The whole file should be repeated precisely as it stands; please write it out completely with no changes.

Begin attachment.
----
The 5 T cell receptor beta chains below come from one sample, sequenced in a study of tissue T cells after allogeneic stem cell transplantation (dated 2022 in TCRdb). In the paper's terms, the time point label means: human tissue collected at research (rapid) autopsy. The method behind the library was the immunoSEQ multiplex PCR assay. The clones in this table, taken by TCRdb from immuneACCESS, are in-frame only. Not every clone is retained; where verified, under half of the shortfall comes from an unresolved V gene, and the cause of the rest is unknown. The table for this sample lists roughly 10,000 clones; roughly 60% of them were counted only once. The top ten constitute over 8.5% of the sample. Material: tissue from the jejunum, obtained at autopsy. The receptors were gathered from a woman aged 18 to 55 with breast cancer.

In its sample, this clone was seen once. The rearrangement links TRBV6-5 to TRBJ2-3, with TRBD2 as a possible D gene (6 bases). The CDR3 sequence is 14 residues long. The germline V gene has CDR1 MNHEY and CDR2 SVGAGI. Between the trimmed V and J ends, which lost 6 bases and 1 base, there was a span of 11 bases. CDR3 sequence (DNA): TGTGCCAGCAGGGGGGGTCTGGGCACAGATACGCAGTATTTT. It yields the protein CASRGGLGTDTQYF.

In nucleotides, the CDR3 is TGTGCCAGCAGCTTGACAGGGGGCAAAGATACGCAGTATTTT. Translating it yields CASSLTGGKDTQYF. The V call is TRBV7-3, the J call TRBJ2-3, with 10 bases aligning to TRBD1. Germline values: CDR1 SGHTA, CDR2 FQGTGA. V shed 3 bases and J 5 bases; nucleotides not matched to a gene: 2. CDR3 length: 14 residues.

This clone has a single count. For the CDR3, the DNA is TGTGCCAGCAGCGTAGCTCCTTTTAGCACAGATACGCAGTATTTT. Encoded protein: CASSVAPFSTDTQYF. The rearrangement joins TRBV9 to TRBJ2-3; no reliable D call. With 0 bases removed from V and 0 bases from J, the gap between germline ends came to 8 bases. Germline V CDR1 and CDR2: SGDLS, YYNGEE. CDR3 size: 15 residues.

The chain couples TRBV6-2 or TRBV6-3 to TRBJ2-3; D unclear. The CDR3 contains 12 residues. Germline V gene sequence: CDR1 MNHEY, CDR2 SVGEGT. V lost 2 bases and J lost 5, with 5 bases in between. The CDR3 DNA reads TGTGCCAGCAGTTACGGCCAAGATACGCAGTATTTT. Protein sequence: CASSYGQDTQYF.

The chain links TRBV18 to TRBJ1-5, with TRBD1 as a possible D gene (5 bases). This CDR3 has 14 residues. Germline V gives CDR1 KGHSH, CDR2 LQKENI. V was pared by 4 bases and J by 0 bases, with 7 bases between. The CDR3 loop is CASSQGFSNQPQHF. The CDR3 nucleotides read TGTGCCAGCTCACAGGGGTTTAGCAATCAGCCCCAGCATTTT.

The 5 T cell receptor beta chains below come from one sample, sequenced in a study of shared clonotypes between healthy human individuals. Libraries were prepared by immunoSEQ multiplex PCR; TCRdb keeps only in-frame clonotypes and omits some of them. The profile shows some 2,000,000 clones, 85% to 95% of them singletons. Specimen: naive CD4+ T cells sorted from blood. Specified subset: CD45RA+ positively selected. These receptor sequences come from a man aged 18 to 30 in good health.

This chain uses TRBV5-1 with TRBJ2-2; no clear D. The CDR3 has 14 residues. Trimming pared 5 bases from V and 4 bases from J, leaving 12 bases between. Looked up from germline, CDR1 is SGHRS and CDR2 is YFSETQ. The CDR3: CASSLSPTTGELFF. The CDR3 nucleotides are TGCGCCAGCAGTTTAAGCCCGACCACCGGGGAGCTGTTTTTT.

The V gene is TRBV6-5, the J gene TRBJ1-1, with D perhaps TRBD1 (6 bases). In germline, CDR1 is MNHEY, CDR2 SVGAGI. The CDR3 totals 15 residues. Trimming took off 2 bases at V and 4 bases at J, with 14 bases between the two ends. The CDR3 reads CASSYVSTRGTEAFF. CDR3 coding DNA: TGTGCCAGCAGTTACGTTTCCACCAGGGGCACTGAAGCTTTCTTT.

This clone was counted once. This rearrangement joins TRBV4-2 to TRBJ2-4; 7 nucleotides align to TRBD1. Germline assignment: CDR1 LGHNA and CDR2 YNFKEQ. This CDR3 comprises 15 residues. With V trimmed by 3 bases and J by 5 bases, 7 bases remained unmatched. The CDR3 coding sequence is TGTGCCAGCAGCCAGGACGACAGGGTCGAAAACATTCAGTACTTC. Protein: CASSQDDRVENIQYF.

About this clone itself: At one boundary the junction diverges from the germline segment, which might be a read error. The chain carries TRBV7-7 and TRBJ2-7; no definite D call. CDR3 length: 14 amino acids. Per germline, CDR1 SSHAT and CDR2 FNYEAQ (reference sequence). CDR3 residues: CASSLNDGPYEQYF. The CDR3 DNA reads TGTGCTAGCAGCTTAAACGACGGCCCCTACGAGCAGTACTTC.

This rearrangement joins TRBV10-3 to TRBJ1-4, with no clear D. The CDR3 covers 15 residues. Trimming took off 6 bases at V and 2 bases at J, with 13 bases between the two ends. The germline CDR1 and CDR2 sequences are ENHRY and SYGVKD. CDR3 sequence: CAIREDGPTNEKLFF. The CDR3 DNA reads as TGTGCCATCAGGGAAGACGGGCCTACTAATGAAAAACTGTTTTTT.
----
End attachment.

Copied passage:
The 5 T cell receptor beta chains below come from one sample, sequenced in a study of tissue T cells after allogeneic stem cell transplantation (dated 2022 in TCRdb). In the paper's terms, the time point label means: human tissue collected at research (rapid) autopsy. The method behind the library was the immunoSEQ multiplex PCR assay. The clones in this table, taken by TCRdb from immuneACCESS, are in-frame only. Not every clone is retained; where verified, under half of the shortfall comes from an unresolved V gene, and the cause of the rest is unknown. The table for this sample lists roughly 10,000 clones; roughly 60% of them were counted only once. The top ten constitute over 8.5% of the sample. Material: tissue from the jejunum, obtained at autopsy. The receptors were gathered from a woman aged 18 to 55 with breast cancer.

In its sample, this clone was seen once. The rearrangement links TRBV6-5 to TRBJ2-3, with TRBD2 as a possible D gene (6 bases). The CDR3 sequence is 14 residues long. The germline V gene has CDR1 MNHEY and CDR2 SVGAGI. Between the trimmed V and J ends, which lost 6 bases and 1 base, there was a span of 11 bases. CDR3 sequence (DNA): TGTGCCAGCAGGGGGGGTCTGGGCACAGATACGCAGTATTTT. It yields the protein CASRGGLGTDTQYF.

In nucleotides, the CDR3 is TGTGCCAGCAGCTTGACAGGGGGCAAAGATACGCAGTATTTT. Translating it yields CASSLTGGKDTQYF. The V call is TRBV7-3, the J call TRBJ2-3, with 10 bases aligning to TRBD1. Germline values: CDR1 SGHTA, CDR2 FQGTGA. V shed 3 bases and J 5 bases; nucleotides not matched to a gene: 2. CDR3 length: 14 residues.

This clone has a single count. For the CDR3, the DNA is TGTGCCAGCAGCGTAGCTCCTTTTAGCACAGATACGCAGTATTTT. Encoded protein: CASSVAPFSTDTQYF. The rearrangement joins TRBV9 to TRBJ2-3; no reliable D call. With 0 bases removed from V and 0 bases from J, the gap between germline ends came to 8 bases. Germline V CDR1 and CDR2: SGDLS, YYNGEE. CDR3 size: 15 residues.

The chain couples TRBV6-2 or TRBV6-3 to TRBJ2-3; D unclear. The CDR3 contains 12 residues. Germline V gene sequence: CDR1 MNHEY, CDR2 SVGEGT. V lost 2 bases and J lost 5, with 5 bases in between. The CDR3 DNA reads TGTGCCAGCAGTTACGGCCAAGATACGCAGTATTTT. Protein sequence: CASSYGQDTQYF.

The chain links TRBV18 to TRBJ1-5, with TRBD1 as a possible D gene (5 bases). This CDR3 has 14 residues. Germline V gives CDR1 KGHSH, CDR2 LQKENI. V was pared by 4 bases and J by 0 bases, with 7 bases between. The CDR3 loop is CASSQGFSNQPQHF. The CDR3 nucleotides read TGTGCCAGCTCACAGGGGTTTAGCAATCAGCCCCAGCATTTT.

The 5 T cell receptor beta chains below come from one sample, sequenced in a study of shared clonotypes between healthy human individuals. Libraries were prepared by immunoSEQ multiplex PCR; TCRdb keeps only in-frame clonotypes and omits some of them. The profile shows some 2,000,000 clones, 85% to 95% of them singletons. Specimen: naive CD4+ T cells sorted from blood. Specified subset: CD45RA+ positively selected. These receptor sequences come from a man aged 18 to 30 in good health.

This chain uses TRBV5-1 with TRBJ2-2; no clear D. The CDR3 has 14 residues. Trimming pared 5 bases from V and 4 bases from J, leaving 12 bases between. Looked up from germline, CDR1 is SGHRS and CDR2 is YFSETQ. The CDR3: CASSLSPTTGELFF. The CDR3 nucleotides are TGCGCCAGCAGTTTAAGCCCGACCACCGGGGAGCTGTTTTTT.

The V gene is TRBV6-5, the J gene TRBJ1-1, with D perhaps TRBD1 (6 bases). In germline, CDR1 is MNHEY, CDR2 SVGAGI. The CDR3 totals 15 residues. Trimming took off 2 bases at V and 4 bases at J, with 14 bases between the two ends. The CDR3 reads CASSYVSTRGTEAFF. CDR3 coding DNA: TGTGCCAGCAGTTACGTTTCCACCAGGGGCACTGAAGCTTTCTTT.

This clone was counted once. This rearrangement joins TRBV4-2 to TRBJ2-4; 7 nucleotides align to TRBD1. Germline assignment: CDR1 LGHNA and CDR2 YNFKEQ. This CDR3 comprises 15 residues. With V trimmed by 3 bases and J by 5 bases, 7 bases remained unmatched. The CDR3 coding sequence is TGTGCCAGCAGCCAGGACGACAGGGTCGAAAACATTCAGTACTTC. Protein: CASSQDDRVENIQYF.

About this clone itself: At one boundary the junction diverges from the germline segment, which might be a read error. The chain carries TRBV7-7 and TRBJ2-7; no definite D call. CDR3 length: 14 amino acids. Per germline, CDR1 SSHAT and CDR2 FNYEAQ (reference sequence). CDR3 residues: CASSLNDGPYEQYF. The CDR3 DNA reads TGTGCTAGCAGCTTAAACGACGGCCCCTACGAGCAGTACTTC.

This rearrangement joins TRBV10-3 to TRBJ1-4, with no clear D. The CDR3 covers 15 residues. Trimming took off 6 bases at V and 2 bases at J, with 13 bases between the two ends. The germline CDR1 and CDR2 sequences are ENHRY and SYGVKD. CDR3 sequence: CAIREDGPTNEKLFF. The CDR3 DNA reads as TGTGCCATCAGGGAAGACGGGCCTACTAATGAAAAACTGTTTTTT.